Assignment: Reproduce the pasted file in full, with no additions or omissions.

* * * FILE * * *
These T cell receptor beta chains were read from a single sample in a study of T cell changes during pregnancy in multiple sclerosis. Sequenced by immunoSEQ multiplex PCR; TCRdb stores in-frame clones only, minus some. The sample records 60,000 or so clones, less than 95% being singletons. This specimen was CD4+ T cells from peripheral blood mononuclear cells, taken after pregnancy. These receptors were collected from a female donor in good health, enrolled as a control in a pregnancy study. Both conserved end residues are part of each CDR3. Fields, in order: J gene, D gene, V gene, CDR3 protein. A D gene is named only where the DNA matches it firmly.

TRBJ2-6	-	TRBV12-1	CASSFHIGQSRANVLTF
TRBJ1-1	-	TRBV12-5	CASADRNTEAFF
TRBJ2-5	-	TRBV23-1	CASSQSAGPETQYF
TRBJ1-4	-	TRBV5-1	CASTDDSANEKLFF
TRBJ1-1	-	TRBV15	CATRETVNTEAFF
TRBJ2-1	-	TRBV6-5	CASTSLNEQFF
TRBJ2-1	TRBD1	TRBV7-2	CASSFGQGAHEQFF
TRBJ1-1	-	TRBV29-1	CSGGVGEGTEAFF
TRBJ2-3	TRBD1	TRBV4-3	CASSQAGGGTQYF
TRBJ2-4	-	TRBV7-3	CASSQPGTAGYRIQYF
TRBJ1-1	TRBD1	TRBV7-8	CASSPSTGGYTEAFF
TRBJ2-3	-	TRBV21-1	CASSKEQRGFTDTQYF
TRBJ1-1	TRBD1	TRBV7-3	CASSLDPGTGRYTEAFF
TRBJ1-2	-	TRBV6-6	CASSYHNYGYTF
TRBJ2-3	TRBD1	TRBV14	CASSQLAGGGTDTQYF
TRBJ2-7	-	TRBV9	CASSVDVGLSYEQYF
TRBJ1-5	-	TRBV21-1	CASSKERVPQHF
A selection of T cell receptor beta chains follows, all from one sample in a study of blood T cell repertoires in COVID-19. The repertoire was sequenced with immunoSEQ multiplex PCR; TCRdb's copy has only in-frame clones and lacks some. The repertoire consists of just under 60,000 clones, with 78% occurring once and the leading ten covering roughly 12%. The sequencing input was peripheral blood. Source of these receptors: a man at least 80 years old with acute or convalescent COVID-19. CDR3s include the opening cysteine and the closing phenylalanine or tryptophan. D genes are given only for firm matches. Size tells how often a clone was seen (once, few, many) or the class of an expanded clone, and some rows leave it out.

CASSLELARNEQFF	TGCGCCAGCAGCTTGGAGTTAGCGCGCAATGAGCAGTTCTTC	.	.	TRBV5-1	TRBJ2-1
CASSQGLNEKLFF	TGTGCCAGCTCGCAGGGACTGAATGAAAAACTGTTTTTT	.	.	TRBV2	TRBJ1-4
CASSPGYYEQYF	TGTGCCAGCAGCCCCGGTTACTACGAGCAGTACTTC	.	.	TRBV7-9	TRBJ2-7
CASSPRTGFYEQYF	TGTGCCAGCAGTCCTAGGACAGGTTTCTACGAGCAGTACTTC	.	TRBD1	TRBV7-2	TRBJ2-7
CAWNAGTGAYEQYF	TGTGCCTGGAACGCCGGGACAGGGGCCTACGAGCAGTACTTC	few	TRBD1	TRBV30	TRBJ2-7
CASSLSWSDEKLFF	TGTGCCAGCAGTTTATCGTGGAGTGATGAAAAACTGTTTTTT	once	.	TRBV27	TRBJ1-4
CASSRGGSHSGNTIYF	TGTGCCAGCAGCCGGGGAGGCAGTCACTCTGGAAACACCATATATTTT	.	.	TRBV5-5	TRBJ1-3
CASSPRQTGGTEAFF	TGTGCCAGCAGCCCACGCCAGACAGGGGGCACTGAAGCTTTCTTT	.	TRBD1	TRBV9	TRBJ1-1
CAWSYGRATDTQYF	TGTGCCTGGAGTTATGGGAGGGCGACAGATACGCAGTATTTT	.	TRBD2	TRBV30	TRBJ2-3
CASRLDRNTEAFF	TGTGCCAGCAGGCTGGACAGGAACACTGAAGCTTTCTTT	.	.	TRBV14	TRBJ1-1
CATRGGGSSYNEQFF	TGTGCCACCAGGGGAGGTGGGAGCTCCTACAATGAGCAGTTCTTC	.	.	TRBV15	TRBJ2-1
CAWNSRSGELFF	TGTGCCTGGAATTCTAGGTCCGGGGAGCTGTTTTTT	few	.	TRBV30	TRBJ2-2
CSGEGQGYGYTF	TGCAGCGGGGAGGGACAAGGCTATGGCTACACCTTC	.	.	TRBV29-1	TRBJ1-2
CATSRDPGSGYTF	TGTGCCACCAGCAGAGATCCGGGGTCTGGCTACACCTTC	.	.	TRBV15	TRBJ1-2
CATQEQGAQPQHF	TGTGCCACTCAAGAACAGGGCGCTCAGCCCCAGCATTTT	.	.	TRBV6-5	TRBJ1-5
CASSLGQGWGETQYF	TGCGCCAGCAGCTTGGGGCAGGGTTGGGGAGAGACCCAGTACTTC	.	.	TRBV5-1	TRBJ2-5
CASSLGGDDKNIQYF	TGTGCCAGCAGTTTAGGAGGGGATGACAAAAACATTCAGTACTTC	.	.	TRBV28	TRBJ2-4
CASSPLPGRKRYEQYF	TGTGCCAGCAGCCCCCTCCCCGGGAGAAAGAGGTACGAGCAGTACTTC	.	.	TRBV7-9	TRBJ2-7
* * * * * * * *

These T cell receptor beta chains were read from a single sample in a study of T cell changes during pregnancy in multiple sclerosis. Sequenced by immunoSEQ multiplex PCR; TCRdb stores in-frame clones only, minus some. The sample records 60,000 or so clones, less than 95% being singletons. This specimen was CD4+ T cells from peripheral blood mononuclear cells, taken after pregnancy. These receptors were collected from a female donor in good health, enrolled as a control in a pregnancy study. Both conserved end residues are part of each CDR3. Fields, in order: J gene, D gene, V gene, CDR3 protein. A D gene is named only where the DNA matches it firmly.

TRBJ2-6	-	TRBV12-1	CASSFHIGQSRANVLTF
TRBJ1-1	-	TRBV12-5	CASADRNTEAFF
TRBJ2-5	-	TRBV23-1	CASSQSAGPETQYF
TRBJ1-4	-	TRBV5-1	CASTDDSANEKLFF
TRBJ1-1	-	TRBV15	CATRETVNTEAFF
TRBJ2-1	-	TRBV6-5	CASTSLNEQFF
TRBJ2-1	TRBD1	TRBV7-2	CASSFGQGAHEQFF
TRBJ1-1	-	TRBV29-1	CSGGVGEGTEAFF
TRBJ2-3	TRBD1	TRBV4-3	CASSQAGGGTQYF
TRBJ2-4	-	TRBV7-3	CASSQPGTAGYRIQYF
TRBJ1-1	TRBD1	TRBV7-8	CASSPSTGGYTEAFF
TRBJ2-3	-	TRBV21-1	CASSKEQRGFTDTQYF
TRBJ1-1	TRBD1	TRBV7-3	CASSLDPGTGRYTEAFF
TRBJ1-2	-	TRBV6-6	CASSYHNYGYTF
TRBJ2-3	TRBD1	TRBV14	CASSQLAGGGTDTQYF
TRBJ2-7	-	TRBV9	CASSVDVGLSYEQYF
TRBJ1-5	-	TRBV21-1	CASSKERVPQHF
A selection of T cell receptor beta chains follows, all from one sample in a study of blood T cell repertoires in COVID-19. The repertoire was sequenced with immunoSEQ multiplex PCR; TCRdb's copy has only in-frame clones and lacks some. The repertoire consists of just under 60,000 clones, with 78% occurring once and the leading ten covering roughly 12%. The sequencing input was peripheral blood. Source of these receptors: a man at least 80 years old with acute or convalescent COVID-19. CDR3s include the opening cysteine and the closing phenylalanine or tryptophan. D genes are given only for firm matches. Size tells how often a clone was seen (once, few, many) or the class of an expanded clone, and some rows leave it out.

CASSLELARNEQFF	TGCGCCAGCAGCTTGGAGTTAGCGCGCAATGAGCAGTTCTTC	.	.	TRBV5-1	TRBJ2-1
CASSQGLNEKLFF	TGTGCCAGCTCGCAGGGACTGAATGAAAAACTGTTTTTT	.	.	TRBV2	TRBJ1-4
CASSPGYYEQYF	TGTGCCAGCAGCCCCGGTTACTACGAGCAGTACTTC	.	.	TRBV7-9	TRBJ2-7
CASSPRTGFYEQYF	TGTGCCAGCAGTCCTAGGACAGGTTTCTACGAGCAGTACTTC	.	TRBD1	TRBV7-2	TRBJ2-7
CAWNAGTGAYEQYF	TGTGCCTGGAACGCCGGGACAGGGGCCTACGAGCAGTACTTC	few	TRBD1	TRBV30	TRBJ2-7
CASSLSWSDEKLFF	TGTGCCAGCAGTTTATCGTGGAGTGATGAAAAACTGTTTTTT	once	.	TRBV27	TRBJ1-4
CASSRGGSHSGNTIYF	TGTGCCAGCAGCCGGGGAGGCAGTCACTCTGGAAACACCATATATTTT	.	.	TRBV5-5	TRBJ1-3
CASSPRQTGGTEAFF	TGTGCCAGCAGCCCACGCCAGACAGGGGGCACTGAAGCTTTCTTT	.	TRBD1	TRBV9	TRBJ1-1
CAWSYGRATDTQYF	TGTGCCTGGAGTTATGGGAGGGCGACAGATACGCAGTATTTT	.	TRBD2	TRBV30	TRBJ2-3
CASRLDRNTEAFF	TGTGCCAGCAGGCTGGACAGGAACACTGAAGCTTTCTTT	.	.	TRBV14	TRBJ1-1
CATRGGGSSYNEQFF	TGTGCCACCAGGGGAGGTGGGAGCTCCTACAATGAGCAGTTCTTC	.	.	TRBV15	TRBJ2-1
CAWNSRSGELFF	TGTGCCTGGAATTCTAGGTCCGGGGAGCTGTTTTTT	few	.	TRBV30	TRBJ2-2
CSGEGQGYGYTF	TGCAGCGGGGAGGGACAAGGCTATGGCTACACCTTC	.	.	TRBV29-1	TRBJ1-2
CATSRDPGSGYTF	TGTGCCACCAGCAGAGATCCGGGGTCTGGCTACACCTTC	.	.	TRBV15	TRBJ1-2
CATQEQGAQPQHF	TGTGCCACTCAAGAACAGGGCGCTCAGCCCCAGCATTTT	.	.	TRBV6-5	TRBJ1-5
CASSLGQGWGETQYF	TGCGCCAGCAGCTTGGGGCAGGGTTGGGGAGAGACCCAGTACTTC	.	.	TRBV5-1	TRBJ2-5
CASSLGGDDKNIQYF	TGTGCCAGCAGTTTAGGAGGGGATGACAAAAACATTCAGTACTTC	.	.	TRBV28	TRBJ2-4
CASSPLPGRKRYEQYF	TGTGCCAGCAGCCCCCTCCCCGGGAGAAAGAGGTACGAGCAGTACTTC	.	.	TRBV7-9	TRBJ2-7